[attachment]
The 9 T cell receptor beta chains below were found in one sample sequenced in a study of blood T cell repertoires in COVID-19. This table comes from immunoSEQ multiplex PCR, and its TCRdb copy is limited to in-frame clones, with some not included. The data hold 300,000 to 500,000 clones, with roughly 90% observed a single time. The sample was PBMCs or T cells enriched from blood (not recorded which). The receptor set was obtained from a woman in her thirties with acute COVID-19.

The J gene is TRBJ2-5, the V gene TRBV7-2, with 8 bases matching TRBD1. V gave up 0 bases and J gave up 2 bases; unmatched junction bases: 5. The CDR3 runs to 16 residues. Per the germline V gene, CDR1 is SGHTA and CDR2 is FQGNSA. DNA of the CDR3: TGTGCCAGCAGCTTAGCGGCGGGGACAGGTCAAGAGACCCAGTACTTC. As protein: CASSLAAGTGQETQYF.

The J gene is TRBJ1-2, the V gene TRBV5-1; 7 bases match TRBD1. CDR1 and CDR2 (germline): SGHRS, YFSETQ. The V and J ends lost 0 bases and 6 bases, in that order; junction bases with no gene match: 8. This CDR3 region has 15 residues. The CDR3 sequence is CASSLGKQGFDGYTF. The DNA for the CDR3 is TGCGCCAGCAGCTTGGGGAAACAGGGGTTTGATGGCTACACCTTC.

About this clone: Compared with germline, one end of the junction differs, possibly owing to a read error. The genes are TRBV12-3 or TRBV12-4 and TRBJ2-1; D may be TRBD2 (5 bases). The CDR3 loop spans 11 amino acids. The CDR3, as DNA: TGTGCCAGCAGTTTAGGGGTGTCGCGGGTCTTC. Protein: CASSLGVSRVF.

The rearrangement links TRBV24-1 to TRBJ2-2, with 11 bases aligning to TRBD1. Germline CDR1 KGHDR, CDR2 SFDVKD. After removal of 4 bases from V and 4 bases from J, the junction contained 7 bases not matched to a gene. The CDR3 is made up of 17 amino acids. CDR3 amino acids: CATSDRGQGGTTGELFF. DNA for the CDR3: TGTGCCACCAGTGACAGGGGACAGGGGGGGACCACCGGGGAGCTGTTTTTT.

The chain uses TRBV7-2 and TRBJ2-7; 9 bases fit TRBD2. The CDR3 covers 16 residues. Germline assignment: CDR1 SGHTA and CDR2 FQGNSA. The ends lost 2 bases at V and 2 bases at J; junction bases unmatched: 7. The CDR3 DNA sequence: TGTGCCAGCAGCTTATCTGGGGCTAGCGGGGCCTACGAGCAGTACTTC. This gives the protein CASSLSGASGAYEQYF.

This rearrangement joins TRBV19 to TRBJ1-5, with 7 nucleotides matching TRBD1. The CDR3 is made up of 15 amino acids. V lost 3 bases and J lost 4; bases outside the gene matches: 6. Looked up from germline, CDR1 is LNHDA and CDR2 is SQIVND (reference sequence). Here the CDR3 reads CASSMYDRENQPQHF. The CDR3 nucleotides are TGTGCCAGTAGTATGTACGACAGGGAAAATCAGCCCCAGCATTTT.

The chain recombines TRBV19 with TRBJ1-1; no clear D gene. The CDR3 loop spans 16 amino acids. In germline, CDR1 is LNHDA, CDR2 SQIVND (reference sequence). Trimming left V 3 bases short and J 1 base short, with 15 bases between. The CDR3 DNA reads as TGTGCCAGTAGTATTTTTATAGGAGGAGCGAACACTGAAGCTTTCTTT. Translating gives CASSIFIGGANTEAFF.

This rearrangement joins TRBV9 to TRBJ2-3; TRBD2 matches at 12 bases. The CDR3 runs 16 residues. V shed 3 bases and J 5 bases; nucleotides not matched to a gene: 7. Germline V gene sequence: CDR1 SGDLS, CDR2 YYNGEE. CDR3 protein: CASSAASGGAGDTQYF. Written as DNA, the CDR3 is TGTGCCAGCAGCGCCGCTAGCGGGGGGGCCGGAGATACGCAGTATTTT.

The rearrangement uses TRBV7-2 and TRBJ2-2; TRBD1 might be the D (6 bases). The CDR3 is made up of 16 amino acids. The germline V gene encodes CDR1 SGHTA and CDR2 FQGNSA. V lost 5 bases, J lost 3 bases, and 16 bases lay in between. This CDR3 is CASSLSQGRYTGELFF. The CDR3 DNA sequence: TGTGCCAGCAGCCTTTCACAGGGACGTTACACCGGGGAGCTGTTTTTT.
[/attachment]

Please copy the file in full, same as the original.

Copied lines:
The 9 T cell receptor beta chains below were found in one sample sequenced in a study of blood T cell repertoires in COVID-19. This table comes from immunoSEQ multiplex PCR, and its TCRdb copy is limited to in-frame clones, with some not included. The data hold 300,000 to 500,000 clones, with roughly 90% observed a single time. The sample was PBMCs or T cells enriched from blood (not recorded which). The receptor set was obtained from a woman in her thirties with acute COVID-19.

The J gene is TRBJ2-5, the V gene TRBV7-2, with 8 bases matching TRBD1. V gave up 0 bases and J gave up 2 bases; unmatched junction bases: 5. The CDR3 runs to 16 residues. Per the germline V gene, CDR1 is SGHTA and CDR2 is FQGNSA. DNA of the CDR3: TGTGCCAGCAGCTTAGCGGCGGGGACAGGTCAAGAGACCCAGTACTTC. As protein: CASSLAAGTGQETQYF.

The J gene is TRBJ1-2, the V gene TRBV5-1; 7 bases match TRBD1. CDR1 and CDR2 (germline): SGHRS, YFSETQ. The V and J ends lost 0 bases and 6 bases, in that order; junction bases with no gene match: 8. This CDR3 region has 15 residues. The CDR3 sequence is CASSLGKQGFDGYTF. The DNA for the CDR3 is TGCGCCAGCAGCTTGGGGAAACAGGGGTTTGATGGCTACACCTTC.

About this clone: Compared with germline, one end of the junction differs, possibly owing to a read error. The genes are TRBV12-3 or TRBV12-4 and TRBJ2-1; D may be TRBD2 (5 bases). The CDR3 loop spans 11 amino acids. The CDR3, as DNA: TGTGCCAGCAGTTTAGGGGTGTCGCGGGTCTTC. Protein: CASSLGVSRVF.

The rearrangement links TRBV24-1 to TRBJ2-2, with 11 bases aligning to TRBD1. Germline CDR1 KGHDR, CDR2 SFDVKD. After removal of 4 bases from V and 4 bases from J, the junction contained 7 bases not matched to a gene. The CDR3 is made up of 17 amino acids. CDR3 amino acids: CATSDRGQGGTTGELFF. DNA for the CDR3: TGTGCCACCAGTGACAGGGGACAGGGGGGGACCACCGGGGAGCTGTTTTTT.

The chain uses TRBV7-2 and TRBJ2-7; 9 bases fit TRBD2. The CDR3 covers 16 residues. Germline assignment: CDR1 SGHTA and CDR2 FQGNSA. The ends lost 2 bases at V and 2 bases at J; junction bases unmatched: 7. The CDR3 DNA sequence: TGTGCCAGCAGCTTATCTGGGGCTAGCGGGGCCTACGAGCAGTACTTC. This gives the protein CASSLSGASGAYEQYF.

This rearrangement joins TRBV19 to TRBJ1-5, with 7 nucleotides matching TRBD1. The CDR3 is made up of 15 amino acids. V lost 3 bases and J lost 4; bases outside the gene matches: 6. Looked up from germline, CDR1 is LNHDA and CDR2 is SQIVND (reference sequence). Here the CDR3 reads CASSMYDRENQPQHF. The CDR3 nucleotides are TGTGCCAGTAGTATGTACGACAGGGAAAATCAGCCCCAGCATTTT.

The chain recombines TRBV19 with TRBJ1-1; no clear D gene. The CDR3 loop spans 16 amino acids. In germline, CDR1 is LNHDA, CDR2 SQIVND (reference sequence). Trimming left V 3 bases short and J 1 base short, with 15 bases between. The CDR3 DNA reads as TGTGCCAGTAGTATTTTTATAGGAGGAGCGAACACTGAAGCTTTCTTT. Translating gives CASSIFIGGANTEAFF.

This rearrangement joins TRBV9 to TRBJ2-3; TRBD2 matches at 12 bases. The CDR3 runs 16 residues. V shed 3 bases and J 5 bases; nucleotides not matched to a gene: 7. Germline V gene sequence: CDR1 SGDLS, CDR2 YYNGEE. CDR3 protein: CASSAASGGAGDTQYF. Written as DNA, the CDR3 is TGTGCCAGCAGCGCCGCTAGCGGGGGGGCCGGAGATACGCAGTATTTT.

The rearrangement uses TRBV7-2 and TRBJ2-2; TRBD1 might be the D (6 bases). The CDR3 is made up of 16 amino acids. The germline V gene encodes CDR1 SGHTA and CDR2 FQGNSA. V lost 5 bases, J lost 3 bases, and 16 bases lay in between. This CDR3 is CASSLSQGRYTGELFF. The CDR3 DNA sequence: TGTGCCAGCAGCCTTTCACAGGGACGTTACACCGGGGAGCTGTTTTTT.